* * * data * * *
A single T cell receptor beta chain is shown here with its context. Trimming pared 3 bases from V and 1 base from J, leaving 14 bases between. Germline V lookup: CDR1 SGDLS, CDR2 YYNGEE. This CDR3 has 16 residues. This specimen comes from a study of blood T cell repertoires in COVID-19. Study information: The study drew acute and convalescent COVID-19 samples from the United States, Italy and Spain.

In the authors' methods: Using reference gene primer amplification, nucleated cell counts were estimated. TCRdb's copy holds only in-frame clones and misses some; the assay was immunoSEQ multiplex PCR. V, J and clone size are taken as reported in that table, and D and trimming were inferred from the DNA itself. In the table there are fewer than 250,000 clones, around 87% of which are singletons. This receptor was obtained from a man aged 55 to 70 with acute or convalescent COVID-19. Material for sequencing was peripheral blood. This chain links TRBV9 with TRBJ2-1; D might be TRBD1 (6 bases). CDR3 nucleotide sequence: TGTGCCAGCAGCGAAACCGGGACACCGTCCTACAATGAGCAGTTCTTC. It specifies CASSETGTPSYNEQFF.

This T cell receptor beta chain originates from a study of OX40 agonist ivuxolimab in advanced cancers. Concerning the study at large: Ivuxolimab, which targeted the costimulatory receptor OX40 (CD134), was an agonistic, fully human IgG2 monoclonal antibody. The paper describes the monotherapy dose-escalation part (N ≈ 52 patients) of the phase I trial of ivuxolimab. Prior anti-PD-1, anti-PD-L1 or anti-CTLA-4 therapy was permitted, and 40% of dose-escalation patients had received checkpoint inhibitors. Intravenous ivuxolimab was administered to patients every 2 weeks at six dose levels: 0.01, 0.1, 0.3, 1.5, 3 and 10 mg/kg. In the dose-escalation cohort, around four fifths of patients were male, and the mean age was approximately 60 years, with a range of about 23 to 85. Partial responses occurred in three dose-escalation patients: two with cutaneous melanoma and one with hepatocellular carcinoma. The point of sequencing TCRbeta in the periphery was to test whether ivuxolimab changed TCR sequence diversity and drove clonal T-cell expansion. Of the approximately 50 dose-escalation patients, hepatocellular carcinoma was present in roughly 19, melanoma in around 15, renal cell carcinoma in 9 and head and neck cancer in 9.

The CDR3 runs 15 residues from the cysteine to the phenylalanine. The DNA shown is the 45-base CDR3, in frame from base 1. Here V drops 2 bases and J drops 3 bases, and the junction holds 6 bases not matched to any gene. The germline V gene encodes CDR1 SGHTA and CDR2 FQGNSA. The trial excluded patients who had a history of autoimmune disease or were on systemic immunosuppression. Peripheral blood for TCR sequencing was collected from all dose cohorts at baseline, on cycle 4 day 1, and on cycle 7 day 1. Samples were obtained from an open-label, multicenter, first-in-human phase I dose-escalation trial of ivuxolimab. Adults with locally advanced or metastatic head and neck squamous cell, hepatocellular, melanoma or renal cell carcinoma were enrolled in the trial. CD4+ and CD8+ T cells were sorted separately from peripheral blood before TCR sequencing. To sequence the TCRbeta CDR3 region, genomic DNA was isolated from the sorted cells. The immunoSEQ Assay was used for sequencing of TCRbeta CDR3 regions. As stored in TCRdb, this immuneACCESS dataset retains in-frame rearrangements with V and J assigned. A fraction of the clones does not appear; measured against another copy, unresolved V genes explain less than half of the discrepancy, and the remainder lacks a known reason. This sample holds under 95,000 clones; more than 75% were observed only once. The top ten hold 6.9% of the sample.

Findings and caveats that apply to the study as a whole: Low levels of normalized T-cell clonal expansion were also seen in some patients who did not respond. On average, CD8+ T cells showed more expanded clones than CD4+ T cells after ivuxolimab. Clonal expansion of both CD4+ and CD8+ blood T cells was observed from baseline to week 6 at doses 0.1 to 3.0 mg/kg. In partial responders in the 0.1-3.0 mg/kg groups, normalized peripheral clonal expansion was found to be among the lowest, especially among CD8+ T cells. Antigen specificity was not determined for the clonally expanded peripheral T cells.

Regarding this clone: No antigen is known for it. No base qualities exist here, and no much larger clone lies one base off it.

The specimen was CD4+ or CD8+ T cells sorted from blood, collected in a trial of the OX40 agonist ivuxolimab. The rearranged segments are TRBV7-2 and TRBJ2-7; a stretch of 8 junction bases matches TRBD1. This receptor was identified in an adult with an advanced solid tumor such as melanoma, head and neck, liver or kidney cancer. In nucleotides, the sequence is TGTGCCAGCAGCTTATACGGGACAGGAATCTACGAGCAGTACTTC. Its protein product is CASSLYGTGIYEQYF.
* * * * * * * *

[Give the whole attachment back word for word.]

A single T cell receptor beta chain is shown here with its context. Trimming pared 3 bases from V and 1 base from J, leaving 14 bases between. Germline V lookup: CDR1 SGDLS, CDR2 YYNGEE. This CDR3 has 16 residues. This specimen comes from a study of blood T cell repertoires in COVID-19. Study information: The study drew acute and convalescent COVID-19 samples from the United States, Italy and Spain.

In the authors' methods: Using reference gene primer amplification, nucleated cell counts were estimated. TCRdb's copy holds only in-frame clones and misses some; the assay was immunoSEQ multiplex PCR. V, J and clone size are taken as reported in that table, and D and trimming were inferred from the DNA itself. In the table there are fewer than 250,000 clones, around 87% of which are singletons. This receptor was obtained from a man aged 55 to 70 with acute or convalescent COVID-19. Material for sequencing was peripheral blood. This chain links TRBV9 with TRBJ2-1; D might be TRBD1 (6 bases). CDR3 nucleotide sequence: TGTGCCAGCAGCGAAACCGGGACACCGTCCTACAATGAGCAGTTCTTC. It specifies CASSETGTPSYNEQFF.

This T cell receptor beta chain originates from a study of OX40 agonist ivuxolimab in advanced cancers. Concerning the study at large: Ivuxolimab, which targeted the costimulatory receptor OX40 (CD134), was an agonistic, fully human IgG2 monoclonal antibody. The paper describes the monotherapy dose-escalation part (N ≈ 52 patients) of the phase I trial of ivuxolimab. Prior anti-PD-1, anti-PD-L1 or anti-CTLA-4 therapy was permitted, and 40% of dose-escalation patients had received checkpoint inhibitors. Intravenous ivuxolimab was administered to patients every 2 weeks at six dose levels: 0.01, 0.1, 0.3, 1.5, 3 and 10 mg/kg. In the dose-escalation cohort, around four fifths of patients were male, and the mean age was approximately 60 years, with a range of about 23 to 85. Partial responses occurred in three dose-escalation patients: two with cutaneous melanoma and one with hepatocellular carcinoma. The point of sequencing TCRbeta in the periphery was to test whether ivuxolimab changed TCR sequence diversity and drove clonal T-cell expansion. Of the approximately 50 dose-escalation patients, hepatocellular carcinoma was present in roughly 19, melanoma in around 15, renal cell carcinoma in 9 and head and neck cancer in 9.

The CDR3 runs 15 residues from the cysteine to the phenylalanine. The DNA shown is the 45-base CDR3, in frame from base 1. Here V drops 2 bases and J drops 3 bases, and the junction holds 6 bases not matched to any gene. The germline V gene encodes CDR1 SGHTA and CDR2 FQGNSA. The trial excluded patients who had a history of autoimmune disease or were on systemic immunosuppression. Peripheral blood for TCR sequencing was collected from all dose cohorts at baseline, on cycle 4 day 1, and on cycle 7 day 1. Samples were obtained from an open-label, multicenter, first-in-human phase I dose-escalation trial of ivuxolimab. Adults with locally advanced or metastatic head and neck squamous cell, hepatocellular, melanoma or renal cell carcinoma were enrolled in the trial. CD4+ and CD8+ T cells were sorted separately from peripheral blood before TCR sequencing. To sequence the TCRbeta CDR3 region, genomic DNA was isolated from the sorted cells. The immunoSEQ Assay was used for sequencing of TCRbeta CDR3 regions. As stored in TCRdb, this immuneACCESS dataset retains in-frame rearrangements with V and J assigned. A fraction of the clones does not appear; measured against another copy, unresolved V genes explain less than half of the discrepancy, and the remainder lacks a known reason. This sample holds under 95,000 clones; more than 75% were observed only once. The top ten hold 6.9% of the sample.

Findings and caveats that apply to the study as a whole: Low levels of normalized T-cell clonal expansion were also seen in some patients who did not respond. On average, CD8+ T cells showed more expanded clones than CD4+ T cells after ivuxolimab. Clonal expansion of both CD4+ and CD8+ blood T cells was observed from baseline to week 6 at doses 0.1 to 3.0 mg/kg. In partial responders in the 0.1-3.0 mg/kg groups, normalized peripheral clonal expansion was found to be among the lowest, especially among CD8+ T cells. Antigen specificity was not determined for the clonally expanded peripheral T cells.

Regarding this clone: No antigen is known for it. No base qualities exist here, and no much larger clone lies one base off it.

The specimen was CD4+ or CD8+ T cells sorted from blood, collected in a trial of the OX40 agonist ivuxolimab. The rearranged segments are TRBV7-2 and TRBJ2-7; a stretch of 8 junction bases matches TRBD1. This receptor was identified in an adult with an advanced solid tumor such as melanoma, head and neck, liver or kidney cancer. In nucleotides, the sequence is TGTGCCAGCAGCTTATACGGGACAGGAATCTACGAGCAGTACTTC. Its protein product is CASSLYGTGIYEQYF.